I have always tried my best to be a thoughtful gift-giver, and now that I have kids, my investment in giving good gifts has increased exponentially. I want them to love the gifts. I want their gifts to encourage lots of creative play. I want their gifts to be sturdy. I want their gifts to not be obnoxious. I have a lot to think about when choosing the gifts for my children for Christmas. Quality, not quantity.
More than the gifts, I really want my kids to get a lot out of the whole experience of Christmas. Putting up the Christmas tree, singing carols, going to see Santa, baking cookies, spending time with family, doing all the traditional things that bring such warm memories to my mind from my own childhood. We’ve had a great time doing these things the past few weeks.
For me Christmas morning is the culmination of all the holiday doings. It’s the time when all the build up about Santa and his magic comes to fruition.
On Christmas morning, I want my kids to be bursting with excitement and all the pure wonder that only children can express.
This year, Christmas morning was all that I hoped it would be.
It was waking up early with this little one and waiting for her sisters to come down while starting breakfast preparations.
It was finally hearing the big girls stirring upstairs and hearing their giddy anticipation as they rushed to see what Santa left for them, watching them search for the one thing they really, really wanted (The Big Snow White!), and then seeing the pure, childish joy when they found it.
It was watching and hearing them play with their Santa gifts while I finished making breakfast. What a joyful sound.
It was finally making creamed eggs (Miss called them “egg nugget” for some reason!) by myself without needing to call my mom for her “recipe.” I’ve never written down the instructions she has given me so many times over the years, though I say to myself that I will every time. I call her twice a year (on Christmas and Easter) to ask how to make creamed eggs and have been doing so since at least 2003. This year, I finally just did it myself. With Charlie Brown Christmas playing in the background, I made my roux, added my milk, salted and peppered, and stirred in my chopped hard-boiled eggs all by myself. I felt like such a big girl. My 3 year old did help, though. She told me I needed more salt.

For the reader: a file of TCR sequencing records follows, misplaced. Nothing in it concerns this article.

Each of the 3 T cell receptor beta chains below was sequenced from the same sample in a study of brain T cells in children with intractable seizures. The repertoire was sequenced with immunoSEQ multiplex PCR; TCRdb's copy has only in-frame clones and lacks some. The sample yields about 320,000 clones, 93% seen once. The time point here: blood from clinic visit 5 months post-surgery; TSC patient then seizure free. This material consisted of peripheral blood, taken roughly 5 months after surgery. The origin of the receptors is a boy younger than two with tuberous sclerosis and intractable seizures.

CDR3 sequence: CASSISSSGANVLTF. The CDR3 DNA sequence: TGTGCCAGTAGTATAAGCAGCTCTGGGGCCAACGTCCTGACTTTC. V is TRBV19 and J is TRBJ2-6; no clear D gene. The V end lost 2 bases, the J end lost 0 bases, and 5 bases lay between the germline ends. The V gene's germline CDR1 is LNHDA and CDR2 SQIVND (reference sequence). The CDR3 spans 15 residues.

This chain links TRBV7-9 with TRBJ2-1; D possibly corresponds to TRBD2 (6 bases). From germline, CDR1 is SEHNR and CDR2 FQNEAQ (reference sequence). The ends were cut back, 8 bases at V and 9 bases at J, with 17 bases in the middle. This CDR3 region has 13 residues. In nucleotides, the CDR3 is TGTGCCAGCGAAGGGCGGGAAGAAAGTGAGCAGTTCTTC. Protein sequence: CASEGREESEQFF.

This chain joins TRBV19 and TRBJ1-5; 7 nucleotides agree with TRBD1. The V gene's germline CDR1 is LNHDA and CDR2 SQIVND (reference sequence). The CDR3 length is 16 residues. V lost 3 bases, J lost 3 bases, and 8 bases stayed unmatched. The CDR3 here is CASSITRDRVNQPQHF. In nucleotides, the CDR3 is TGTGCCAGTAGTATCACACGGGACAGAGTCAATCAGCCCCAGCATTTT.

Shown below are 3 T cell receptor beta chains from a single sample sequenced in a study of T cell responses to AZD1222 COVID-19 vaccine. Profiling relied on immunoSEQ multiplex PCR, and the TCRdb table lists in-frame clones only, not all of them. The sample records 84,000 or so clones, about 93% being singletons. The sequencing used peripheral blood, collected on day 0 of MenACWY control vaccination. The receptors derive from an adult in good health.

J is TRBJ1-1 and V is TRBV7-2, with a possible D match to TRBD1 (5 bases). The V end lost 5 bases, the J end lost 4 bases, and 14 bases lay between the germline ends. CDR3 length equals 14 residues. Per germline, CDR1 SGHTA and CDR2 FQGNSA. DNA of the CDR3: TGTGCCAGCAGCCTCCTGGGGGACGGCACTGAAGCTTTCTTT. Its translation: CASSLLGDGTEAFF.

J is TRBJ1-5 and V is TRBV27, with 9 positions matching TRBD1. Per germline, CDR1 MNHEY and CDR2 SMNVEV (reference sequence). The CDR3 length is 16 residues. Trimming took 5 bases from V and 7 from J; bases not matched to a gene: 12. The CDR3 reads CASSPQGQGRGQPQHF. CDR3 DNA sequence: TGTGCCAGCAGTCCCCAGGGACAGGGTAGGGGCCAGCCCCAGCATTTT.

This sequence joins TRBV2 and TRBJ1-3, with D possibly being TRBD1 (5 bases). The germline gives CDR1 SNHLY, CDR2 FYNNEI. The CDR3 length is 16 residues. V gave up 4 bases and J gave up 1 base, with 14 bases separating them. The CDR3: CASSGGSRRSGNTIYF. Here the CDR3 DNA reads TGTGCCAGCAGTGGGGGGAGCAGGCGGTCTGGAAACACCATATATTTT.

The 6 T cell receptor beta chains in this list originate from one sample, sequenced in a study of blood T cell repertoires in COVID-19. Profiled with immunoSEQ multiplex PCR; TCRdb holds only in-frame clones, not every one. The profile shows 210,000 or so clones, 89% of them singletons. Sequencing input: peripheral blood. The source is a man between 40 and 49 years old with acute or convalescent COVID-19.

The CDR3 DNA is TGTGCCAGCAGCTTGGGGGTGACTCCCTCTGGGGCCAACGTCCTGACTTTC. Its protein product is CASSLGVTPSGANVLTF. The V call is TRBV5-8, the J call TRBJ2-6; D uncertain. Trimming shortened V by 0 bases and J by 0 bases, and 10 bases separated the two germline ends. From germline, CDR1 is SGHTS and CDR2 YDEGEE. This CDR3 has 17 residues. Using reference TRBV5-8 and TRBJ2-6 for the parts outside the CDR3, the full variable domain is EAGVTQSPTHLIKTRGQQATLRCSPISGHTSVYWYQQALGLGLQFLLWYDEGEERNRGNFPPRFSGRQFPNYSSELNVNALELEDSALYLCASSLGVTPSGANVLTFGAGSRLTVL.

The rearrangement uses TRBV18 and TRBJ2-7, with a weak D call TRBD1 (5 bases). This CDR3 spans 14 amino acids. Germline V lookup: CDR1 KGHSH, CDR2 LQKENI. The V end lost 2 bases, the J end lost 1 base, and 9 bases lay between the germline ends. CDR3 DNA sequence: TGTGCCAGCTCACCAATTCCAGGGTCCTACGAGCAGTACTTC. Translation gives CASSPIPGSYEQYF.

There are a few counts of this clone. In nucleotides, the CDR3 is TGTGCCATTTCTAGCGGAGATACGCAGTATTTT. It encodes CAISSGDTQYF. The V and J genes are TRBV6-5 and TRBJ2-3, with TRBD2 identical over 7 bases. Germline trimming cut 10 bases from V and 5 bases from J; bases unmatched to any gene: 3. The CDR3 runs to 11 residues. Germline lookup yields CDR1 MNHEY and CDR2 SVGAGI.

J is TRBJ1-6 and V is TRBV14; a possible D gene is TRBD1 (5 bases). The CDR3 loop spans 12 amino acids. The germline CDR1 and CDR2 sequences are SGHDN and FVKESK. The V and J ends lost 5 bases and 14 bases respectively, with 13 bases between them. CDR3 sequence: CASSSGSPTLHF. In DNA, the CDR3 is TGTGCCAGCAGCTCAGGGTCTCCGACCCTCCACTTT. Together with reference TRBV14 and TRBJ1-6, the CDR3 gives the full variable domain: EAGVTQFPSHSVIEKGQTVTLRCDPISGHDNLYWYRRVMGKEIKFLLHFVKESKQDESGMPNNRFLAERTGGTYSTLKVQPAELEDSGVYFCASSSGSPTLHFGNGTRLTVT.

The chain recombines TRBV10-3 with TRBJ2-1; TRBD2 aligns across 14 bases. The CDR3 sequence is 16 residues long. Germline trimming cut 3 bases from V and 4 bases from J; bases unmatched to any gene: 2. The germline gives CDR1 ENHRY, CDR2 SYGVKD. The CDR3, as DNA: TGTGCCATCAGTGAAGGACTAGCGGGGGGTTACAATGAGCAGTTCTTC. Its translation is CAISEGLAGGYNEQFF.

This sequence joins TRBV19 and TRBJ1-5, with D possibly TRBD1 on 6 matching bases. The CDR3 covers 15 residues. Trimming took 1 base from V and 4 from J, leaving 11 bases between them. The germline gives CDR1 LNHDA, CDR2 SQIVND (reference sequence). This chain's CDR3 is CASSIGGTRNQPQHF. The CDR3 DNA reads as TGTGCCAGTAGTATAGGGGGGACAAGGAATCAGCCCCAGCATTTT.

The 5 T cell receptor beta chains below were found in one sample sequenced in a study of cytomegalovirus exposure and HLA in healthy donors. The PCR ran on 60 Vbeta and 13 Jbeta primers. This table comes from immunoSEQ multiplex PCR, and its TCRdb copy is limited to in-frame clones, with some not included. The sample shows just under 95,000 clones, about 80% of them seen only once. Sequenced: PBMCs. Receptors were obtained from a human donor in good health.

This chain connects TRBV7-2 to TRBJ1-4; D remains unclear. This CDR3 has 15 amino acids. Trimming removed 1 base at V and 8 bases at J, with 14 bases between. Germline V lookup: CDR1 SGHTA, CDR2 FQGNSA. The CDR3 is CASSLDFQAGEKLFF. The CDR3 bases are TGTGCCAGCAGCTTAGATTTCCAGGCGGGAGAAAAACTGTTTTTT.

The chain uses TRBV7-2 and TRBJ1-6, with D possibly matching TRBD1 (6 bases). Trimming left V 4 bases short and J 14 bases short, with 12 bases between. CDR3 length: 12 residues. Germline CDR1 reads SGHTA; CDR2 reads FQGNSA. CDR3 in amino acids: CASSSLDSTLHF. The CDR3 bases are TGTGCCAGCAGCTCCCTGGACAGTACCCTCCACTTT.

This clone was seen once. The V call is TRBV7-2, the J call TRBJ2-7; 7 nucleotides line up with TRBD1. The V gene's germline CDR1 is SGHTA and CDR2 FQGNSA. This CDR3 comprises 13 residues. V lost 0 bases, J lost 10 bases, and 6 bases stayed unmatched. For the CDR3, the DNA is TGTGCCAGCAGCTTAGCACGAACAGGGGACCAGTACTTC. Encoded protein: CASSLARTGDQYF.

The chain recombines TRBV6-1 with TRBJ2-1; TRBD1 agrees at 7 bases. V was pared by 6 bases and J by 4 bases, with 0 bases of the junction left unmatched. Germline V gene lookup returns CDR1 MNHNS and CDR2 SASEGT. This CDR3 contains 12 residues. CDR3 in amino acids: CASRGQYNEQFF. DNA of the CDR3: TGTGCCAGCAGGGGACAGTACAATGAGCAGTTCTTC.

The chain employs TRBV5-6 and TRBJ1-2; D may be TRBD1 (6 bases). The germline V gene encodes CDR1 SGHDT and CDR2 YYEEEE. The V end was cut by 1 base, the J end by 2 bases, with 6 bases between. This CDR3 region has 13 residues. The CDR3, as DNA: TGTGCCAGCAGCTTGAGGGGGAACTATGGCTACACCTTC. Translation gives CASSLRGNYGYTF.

It was the madness of opening the rest of the presents under the tree after breakfast.
It was loving watching my big girls’ different approaches to this process, with Miss tearing open every present that had her name on it, barely stopping in between to look at what she had just revealed, and Lass stopping to play for a while with each toy as she unwrapped it and leisurely making her way around to open each of her gifts.
It was seeing my older girls, surrounded by all their new toys, choosing to sit and read for a while.
It was taking a little bit of time myself to explore the wonderful new books on cooking my husband gave me – “The Elements of Cooking: Translating the Chef’s Craft for Every Kitchen,” “Ratio: The Simple Codes Behind the Craft of Everyday Cooking,” and “Twenty: 20 Techniques, 100 Recipes, A Cook’s Manifesto” all by Michael Ruhlman, all Awe. Some.
It was all of these things and more.
It was joyous. It was magical.
I really think I love Christmas and Santa even more through the eyes of my children than I did when I was little myself.